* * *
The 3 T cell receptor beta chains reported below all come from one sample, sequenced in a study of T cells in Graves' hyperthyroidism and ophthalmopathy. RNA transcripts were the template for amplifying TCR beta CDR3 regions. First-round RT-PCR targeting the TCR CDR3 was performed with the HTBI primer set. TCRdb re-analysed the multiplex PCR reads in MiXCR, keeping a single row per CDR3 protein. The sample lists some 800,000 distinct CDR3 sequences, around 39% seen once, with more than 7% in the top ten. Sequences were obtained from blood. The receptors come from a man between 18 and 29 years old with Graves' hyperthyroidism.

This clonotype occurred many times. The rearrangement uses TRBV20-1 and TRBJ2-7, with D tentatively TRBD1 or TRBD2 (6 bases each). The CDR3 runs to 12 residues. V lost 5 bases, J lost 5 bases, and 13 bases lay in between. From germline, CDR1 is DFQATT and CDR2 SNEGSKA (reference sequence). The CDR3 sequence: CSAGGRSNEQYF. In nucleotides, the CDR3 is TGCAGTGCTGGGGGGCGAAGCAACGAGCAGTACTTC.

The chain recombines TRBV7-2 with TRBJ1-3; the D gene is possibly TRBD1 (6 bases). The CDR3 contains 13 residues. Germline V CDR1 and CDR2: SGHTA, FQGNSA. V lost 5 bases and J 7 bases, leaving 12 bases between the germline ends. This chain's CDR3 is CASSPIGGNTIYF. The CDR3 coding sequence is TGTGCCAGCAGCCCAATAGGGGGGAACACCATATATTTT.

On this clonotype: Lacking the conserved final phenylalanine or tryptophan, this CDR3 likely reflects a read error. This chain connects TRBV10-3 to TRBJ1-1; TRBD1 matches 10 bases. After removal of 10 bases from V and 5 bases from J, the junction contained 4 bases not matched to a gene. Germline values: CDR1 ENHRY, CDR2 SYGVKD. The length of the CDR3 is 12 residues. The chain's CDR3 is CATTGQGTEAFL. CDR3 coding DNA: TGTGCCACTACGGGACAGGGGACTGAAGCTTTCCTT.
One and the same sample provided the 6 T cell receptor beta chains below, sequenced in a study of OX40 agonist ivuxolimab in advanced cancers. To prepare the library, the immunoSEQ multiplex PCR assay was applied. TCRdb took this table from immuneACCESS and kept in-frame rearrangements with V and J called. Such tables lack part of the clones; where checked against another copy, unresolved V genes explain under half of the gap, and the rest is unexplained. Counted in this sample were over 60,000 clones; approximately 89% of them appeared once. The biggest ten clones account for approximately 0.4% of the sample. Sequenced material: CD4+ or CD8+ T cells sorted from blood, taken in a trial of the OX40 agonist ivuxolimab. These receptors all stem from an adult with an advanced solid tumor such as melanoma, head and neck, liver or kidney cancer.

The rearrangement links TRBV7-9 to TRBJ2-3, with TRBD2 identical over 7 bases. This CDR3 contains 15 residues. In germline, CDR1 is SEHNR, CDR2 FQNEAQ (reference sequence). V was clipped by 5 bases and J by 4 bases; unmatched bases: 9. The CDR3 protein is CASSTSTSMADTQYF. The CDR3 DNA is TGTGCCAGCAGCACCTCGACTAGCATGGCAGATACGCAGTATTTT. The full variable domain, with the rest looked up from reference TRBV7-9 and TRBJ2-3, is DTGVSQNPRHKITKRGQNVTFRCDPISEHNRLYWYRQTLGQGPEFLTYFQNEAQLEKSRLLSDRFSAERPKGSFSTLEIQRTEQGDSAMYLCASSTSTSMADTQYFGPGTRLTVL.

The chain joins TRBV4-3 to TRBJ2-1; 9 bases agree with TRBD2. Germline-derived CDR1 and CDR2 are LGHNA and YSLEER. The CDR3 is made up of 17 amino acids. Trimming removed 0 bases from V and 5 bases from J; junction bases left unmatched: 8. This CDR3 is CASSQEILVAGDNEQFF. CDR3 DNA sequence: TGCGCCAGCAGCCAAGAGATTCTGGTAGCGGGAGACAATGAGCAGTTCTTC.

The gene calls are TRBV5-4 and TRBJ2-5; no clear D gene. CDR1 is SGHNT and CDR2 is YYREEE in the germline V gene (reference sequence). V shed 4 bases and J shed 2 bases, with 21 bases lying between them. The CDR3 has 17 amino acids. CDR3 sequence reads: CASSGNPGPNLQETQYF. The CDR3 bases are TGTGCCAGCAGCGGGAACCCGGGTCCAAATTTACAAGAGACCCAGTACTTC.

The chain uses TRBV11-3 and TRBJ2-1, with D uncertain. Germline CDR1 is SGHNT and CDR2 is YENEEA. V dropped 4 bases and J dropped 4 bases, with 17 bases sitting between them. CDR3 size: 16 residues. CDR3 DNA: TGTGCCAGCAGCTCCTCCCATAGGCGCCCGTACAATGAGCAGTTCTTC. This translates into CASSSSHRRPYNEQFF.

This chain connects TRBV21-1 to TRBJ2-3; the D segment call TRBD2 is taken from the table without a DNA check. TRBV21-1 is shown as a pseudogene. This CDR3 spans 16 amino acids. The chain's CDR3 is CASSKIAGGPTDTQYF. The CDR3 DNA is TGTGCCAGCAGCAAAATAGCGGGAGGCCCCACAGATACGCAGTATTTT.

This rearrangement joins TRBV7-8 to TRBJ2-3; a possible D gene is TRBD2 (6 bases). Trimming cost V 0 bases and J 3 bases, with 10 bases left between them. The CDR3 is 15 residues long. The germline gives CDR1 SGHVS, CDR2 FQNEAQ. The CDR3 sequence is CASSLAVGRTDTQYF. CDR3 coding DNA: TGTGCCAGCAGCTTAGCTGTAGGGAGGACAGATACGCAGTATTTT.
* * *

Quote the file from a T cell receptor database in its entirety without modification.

The 3 T cell receptor beta chains reported below all come from one sample, sequenced in a study of T cells in Graves' hyperthyroidism and ophthalmopathy. RNA transcripts were the template for amplifying TCR beta CDR3 regions. First-round RT-PCR targeting the TCR CDR3 was performed with the HTBI primer set. TCRdb re-analysed the multiplex PCR reads in MiXCR, keeping a single row per CDR3 protein. The sample lists some 800,000 distinct CDR3 sequences, around 39% seen once, with more than 7% in the top ten. Sequences were obtained from blood. The receptors come from a man between 18 and 29 years old with Graves' hyperthyroidism.

This clonotype occurred many times. The rearrangement uses TRBV20-1 and TRBJ2-7, with D tentatively TRBD1 or TRBD2 (6 bases each). The CDR3 runs to 12 residues. V lost 5 bases, J lost 5 bases, and 13 bases lay in between. From germline, CDR1 is DFQATT and CDR2 SNEGSKA (reference sequence). The CDR3 sequence: CSAGGRSNEQYF. In nucleotides, the CDR3 is TGCAGTGCTGGGGGGCGAAGCAACGAGCAGTACTTC.

The chain recombines TRBV7-2 with TRBJ1-3; the D gene is possibly TRBD1 (6 bases). The CDR3 contains 13 residues. Germline V CDR1 and CDR2: SGHTA, FQGNSA. V lost 5 bases and J 7 bases, leaving 12 bases between the germline ends. This chain's CDR3 is CASSPIGGNTIYF. The CDR3 coding sequence is TGTGCCAGCAGCCCAATAGGGGGGAACACCATATATTTT.

On this clonotype: Lacking the conserved final phenylalanine or tryptophan, this CDR3 likely reflects a read error. This chain connects TRBV10-3 to TRBJ1-1; TRBD1 matches 10 bases. After removal of 10 bases from V and 5 bases from J, the junction contained 4 bases not matched to a gene. Germline values: CDR1 ENHRY, CDR2 SYGVKD. The length of the CDR3 is 12 residues. The chain's CDR3 is CATTGQGTEAFL. CDR3 coding DNA: TGTGCCACTACGGGACAGGGGACTGAAGCTTTCCTT.
One and the same sample provided the 6 T cell receptor beta chains below, sequenced in a study of OX40 agonist ivuxolimab in advanced cancers. To prepare the library, the immunoSEQ multiplex PCR assay was applied. TCRdb took this table from immuneACCESS and kept in-frame rearrangements with V and J called. Such tables lack part of the clones; where checked against another copy, unresolved V genes explain under half of the gap, and the rest is unexplained. Counted in this sample were over 60,000 clones; approximately 89% of them appeared once. The biggest ten clones account for approximately 0.4% of the sample. Sequenced material: CD4+ or CD8+ T cells sorted from blood, taken in a trial of the OX40 agonist ivuxolimab. These receptors all stem from an adult with an advanced solid tumor such as melanoma, head and neck, liver or kidney cancer.

The rearrangement links TRBV7-9 to TRBJ2-3, with TRBD2 identical over 7 bases. This CDR3 contains 15 residues. In germline, CDR1 is SEHNR, CDR2 FQNEAQ (reference sequence). V was clipped by 5 bases and J by 4 bases; unmatched bases: 9. The CDR3 protein is CASSTSTSMADTQYF. The CDR3 DNA is TGTGCCAGCAGCACCTCGACTAGCATGGCAGATACGCAGTATTTT. The full variable domain, with the rest looked up from reference TRBV7-9 and TRBJ2-3, is DTGVSQNPRHKITKRGQNVTFRCDPISEHNRLYWYRQTLGQGPEFLTYFQNEAQLEKSRLLSDRFSAERPKGSFSTLEIQRTEQGDSAMYLCASSTSTSMADTQYFGPGTRLTVL.

The chain joins TRBV4-3 to TRBJ2-1; 9 bases agree with TRBD2. Germline-derived CDR1 and CDR2 are LGHNA and YSLEER. The CDR3 is made up of 17 amino acids. Trimming removed 0 bases from V and 5 bases from J; junction bases left unmatched: 8. This CDR3 is CASSQEILVAGDNEQFF. CDR3 DNA sequence: TGCGCCAGCAGCCAAGAGATTCTGGTAGCGGGAGACAATGAGCAGTTCTTC.

The gene calls are TRBV5-4 and TRBJ2-5; no clear D gene. CDR1 is SGHNT and CDR2 is YYREEE in the germline V gene (reference sequence). V shed 4 bases and J shed 2 bases, with 21 bases lying between them. The CDR3 has 17 amino acids. CDR3 sequence reads: CASSGNPGPNLQETQYF. The CDR3 bases are TGTGCCAGCAGCGGGAACCCGGGTCCAAATTTACAAGAGACCCAGTACTTC.

The chain uses TRBV11-3 and TRBJ2-1, with D uncertain. Germline CDR1 is SGHNT and CDR2 is YENEEA. V dropped 4 bases and J dropped 4 bases, with 17 bases sitting between them. CDR3 size: 16 residues. CDR3 DNA: TGTGCCAGCAGCTCCTCCCATAGGCGCCCGTACAATGAGCAGTTCTTC. This translates into CASSSSHRRPYNEQFF.

This chain connects TRBV21-1 to TRBJ2-3; the D segment call TRBD2 is taken from the table without a DNA check. TRBV21-1 is shown as a pseudogene. This CDR3 spans 16 amino acids. The chain's CDR3 is CASSKIAGGPTDTQYF. The CDR3 DNA is TGTGCCAGCAGCAAAATAGCGGGAGGCCCCACAGATACGCAGTATTTT.

This rearrangement joins TRBV7-8 to TRBJ2-3; a possible D gene is TRBD2 (6 bases). Trimming cost V 0 bases and J 3 bases, with 10 bases left between them. The CDR3 is 15 residues long. The germline gives CDR1 SGHVS, CDR2 FQNEAQ. The CDR3 sequence is CASSLAVGRTDTQYF. CDR3 coding DNA: TGTGCCAGCAGCTTAGCTGTAGGGAGGACAGATACGCAGTATTTT.